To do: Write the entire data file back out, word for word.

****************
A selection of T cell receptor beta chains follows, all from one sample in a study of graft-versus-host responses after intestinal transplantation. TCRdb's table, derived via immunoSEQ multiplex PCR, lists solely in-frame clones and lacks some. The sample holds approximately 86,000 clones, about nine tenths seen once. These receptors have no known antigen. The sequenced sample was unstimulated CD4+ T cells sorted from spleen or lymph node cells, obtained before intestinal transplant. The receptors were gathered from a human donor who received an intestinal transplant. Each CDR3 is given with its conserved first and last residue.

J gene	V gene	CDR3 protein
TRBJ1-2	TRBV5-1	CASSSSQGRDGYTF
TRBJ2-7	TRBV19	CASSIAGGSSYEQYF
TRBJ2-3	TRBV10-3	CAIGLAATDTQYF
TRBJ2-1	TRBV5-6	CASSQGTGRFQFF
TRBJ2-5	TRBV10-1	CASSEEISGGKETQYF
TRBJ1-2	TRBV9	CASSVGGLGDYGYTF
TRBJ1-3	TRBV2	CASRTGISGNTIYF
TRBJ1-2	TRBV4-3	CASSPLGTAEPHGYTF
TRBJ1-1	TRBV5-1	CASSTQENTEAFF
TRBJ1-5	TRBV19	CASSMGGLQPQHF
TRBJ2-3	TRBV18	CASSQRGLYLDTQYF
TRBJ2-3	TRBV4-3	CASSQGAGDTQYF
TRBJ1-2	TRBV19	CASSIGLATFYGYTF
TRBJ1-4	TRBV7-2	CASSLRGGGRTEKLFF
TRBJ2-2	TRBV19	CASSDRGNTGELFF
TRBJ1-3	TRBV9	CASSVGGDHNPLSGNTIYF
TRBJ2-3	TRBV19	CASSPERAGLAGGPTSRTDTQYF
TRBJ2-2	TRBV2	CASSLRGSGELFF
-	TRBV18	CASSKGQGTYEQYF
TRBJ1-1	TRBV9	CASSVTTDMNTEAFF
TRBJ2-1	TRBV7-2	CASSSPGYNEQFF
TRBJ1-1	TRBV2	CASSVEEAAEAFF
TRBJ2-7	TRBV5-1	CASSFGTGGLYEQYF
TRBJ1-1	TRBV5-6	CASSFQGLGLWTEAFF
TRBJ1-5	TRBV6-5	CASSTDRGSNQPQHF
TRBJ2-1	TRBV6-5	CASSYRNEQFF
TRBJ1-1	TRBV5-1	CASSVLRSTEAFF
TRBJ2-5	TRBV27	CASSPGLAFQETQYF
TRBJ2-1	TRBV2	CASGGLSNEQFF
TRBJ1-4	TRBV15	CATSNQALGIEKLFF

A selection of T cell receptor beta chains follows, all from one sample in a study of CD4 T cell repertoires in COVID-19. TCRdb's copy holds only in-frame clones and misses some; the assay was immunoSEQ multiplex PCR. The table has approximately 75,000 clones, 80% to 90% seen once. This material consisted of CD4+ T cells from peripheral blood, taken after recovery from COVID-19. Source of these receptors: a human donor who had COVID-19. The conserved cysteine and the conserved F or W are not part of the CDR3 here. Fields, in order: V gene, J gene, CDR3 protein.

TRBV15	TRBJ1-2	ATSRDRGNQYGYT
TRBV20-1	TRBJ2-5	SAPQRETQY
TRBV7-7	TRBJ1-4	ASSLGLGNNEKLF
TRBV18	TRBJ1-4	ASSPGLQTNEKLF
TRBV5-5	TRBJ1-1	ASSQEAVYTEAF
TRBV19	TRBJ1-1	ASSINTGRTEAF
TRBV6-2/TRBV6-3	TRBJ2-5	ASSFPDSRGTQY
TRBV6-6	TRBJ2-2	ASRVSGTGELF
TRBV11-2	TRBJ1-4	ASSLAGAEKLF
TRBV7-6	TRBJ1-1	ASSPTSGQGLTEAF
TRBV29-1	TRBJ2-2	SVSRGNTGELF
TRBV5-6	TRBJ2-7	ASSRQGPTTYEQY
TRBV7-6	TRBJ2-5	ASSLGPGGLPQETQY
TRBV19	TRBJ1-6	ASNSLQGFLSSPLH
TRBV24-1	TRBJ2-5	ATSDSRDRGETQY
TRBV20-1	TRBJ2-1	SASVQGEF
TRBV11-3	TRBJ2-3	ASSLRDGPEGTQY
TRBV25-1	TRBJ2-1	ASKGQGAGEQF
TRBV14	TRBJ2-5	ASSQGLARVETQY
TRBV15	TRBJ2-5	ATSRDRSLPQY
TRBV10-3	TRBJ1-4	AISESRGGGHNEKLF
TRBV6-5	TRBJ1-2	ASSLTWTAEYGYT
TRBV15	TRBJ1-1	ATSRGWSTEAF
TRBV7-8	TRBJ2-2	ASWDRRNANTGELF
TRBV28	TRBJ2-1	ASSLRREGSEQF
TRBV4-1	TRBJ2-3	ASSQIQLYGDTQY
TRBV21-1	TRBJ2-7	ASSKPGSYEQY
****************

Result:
A selection of T cell receptor beta chains follows, all from one sample in a study of graft-versus-host responses after intestinal transplantation. TCRdb's table, derived via immunoSEQ multiplex PCR, lists solely in-frame clones and lacks some. The sample holds approximately 86,000 clones, about nine tenths seen once. These receptors have no known antigen. The sequenced sample was unstimulated CD4+ T cells sorted from spleen or lymph node cells, obtained before intestinal transplant. The receptors were gathered from a human donor who received an intestinal transplant. Each CDR3 is given with its conserved first and last residue.

J gene	V gene	CDR3 protein
TRBJ1-2	TRBV5-1	CASSSSQGRDGYTF
TRBJ2-7	TRBV19	CASSIAGGSSYEQYF
TRBJ2-3	TRBV10-3	CAIGLAATDTQYF
TRBJ2-1	TRBV5-6	CASSQGTGRFQFF
TRBJ2-5	TRBV10-1	CASSEEISGGKETQYF
TRBJ1-2	TRBV9	CASSVGGLGDYGYTF
TRBJ1-3	TRBV2	CASRTGISGNTIYF
TRBJ1-2	TRBV4-3	CASSPLGTAEPHGYTF
TRBJ1-1	TRBV5-1	CASSTQENTEAFF
TRBJ1-5	TRBV19	CASSMGGLQPQHF
TRBJ2-3	TRBV18	CASSQRGLYLDTQYF
TRBJ2-3	TRBV4-3	CASSQGAGDTQYF
TRBJ1-2	TRBV19	CASSIGLATFYGYTF
TRBJ1-4	TRBV7-2	CASSLRGGGRTEKLFF
TRBJ2-2	TRBV19	CASSDRGNTGELFF
TRBJ1-3	TRBV9	CASSVGGDHNPLSGNTIYF
TRBJ2-3	TRBV19	CASSPERAGLAGGPTSRTDTQYF
TRBJ2-2	TRBV2	CASSLRGSGELFF
-	TRBV18	CASSKGQGTYEQYF
TRBJ1-1	TRBV9	CASSVTTDMNTEAFF
TRBJ2-1	TRBV7-2	CASSSPGYNEQFF
TRBJ1-1	TRBV2	CASSVEEAAEAFF
TRBJ2-7	TRBV5-1	CASSFGTGGLYEQYF
TRBJ1-1	TRBV5-6	CASSFQGLGLWTEAFF
TRBJ1-5	TRBV6-5	CASSTDRGSNQPQHF
TRBJ2-1	TRBV6-5	CASSYRNEQFF
TRBJ1-1	TRBV5-1	CASSVLRSTEAFF
TRBJ2-5	TRBV27	CASSPGLAFQETQYF
TRBJ2-1	TRBV2	CASGGLSNEQFF
TRBJ1-4	TRBV15	CATSNQALGIEKLFF

A selection of T cell receptor beta chains follows, all from one sample in a study of CD4 T cell repertoires in COVID-19. TCRdb's copy holds only in-frame clones and misses some; the assay was immunoSEQ multiplex PCR. The table has approximately 75,000 clones, 80% to 90% seen once. This material consisted of CD4+ T cells from peripheral blood, taken after recovery from COVID-19. Source of these receptors: a human donor who had COVID-19. The conserved cysteine and the conserved F or W are not part of the CDR3 here. Fields, in order: V gene, J gene, CDR3 protein.

TRBV15	TRBJ1-2	ATSRDRGNQYGYT
TRBV20-1	TRBJ2-5	SAPQRETQY
TRBV7-7	TRBJ1-4	ASSLGLGNNEKLF
TRBV18	TRBJ1-4	ASSPGLQTNEKLF
TRBV5-5	TRBJ1-1	ASSQEAVYTEAF
TRBV19	TRBJ1-1	ASSINTGRTEAF
TRBV6-2/TRBV6-3	TRBJ2-5	ASSFPDSRGTQY
TRBV6-6	TRBJ2-2	ASRVSGTGELF
TRBV11-2	TRBJ1-4	ASSLAGAEKLF
TRBV7-6	TRBJ1-1	ASSPTSGQGLTEAF
TRBV29-1	TRBJ2-2	SVSRGNTGELF
TRBV5-6	TRBJ2-7	ASSRQGPTTYEQY
TRBV7-6	TRBJ2-5	ASSLGPGGLPQETQY
TRBV19	TRBJ1-6	ASNSLQGFLSSPLH
TRBV24-1	TRBJ2-5	ATSDSRDRGETQY
TRBV20-1	TRBJ2-1	SASVQGEF
TRBV11-3	TRBJ2-3	ASSLRDGPEGTQY
TRBV25-1	TRBJ2-1	ASKGQGAGEQF
TRBV14	TRBJ2-5	ASSQGLARVETQY
TRBV15	TRBJ2-5	ATSRDRSLPQY
TRBV10-3	TRBJ1-4	AISESRGGGHNEKLF
TRBV6-5	TRBJ1-2	ASSLTWTAEYGYT
TRBV15	TRBJ1-1	ATSRGWSTEAF
TRBV7-8	TRBJ2-2	ASWDRRNANTGELF
TRBV28	TRBJ2-1	ASSLRREGSEQF
TRBV4-1	TRBJ2-3	ASSQIQLYGDTQY
TRBV21-1	TRBJ2-7	ASSKPGSYEQY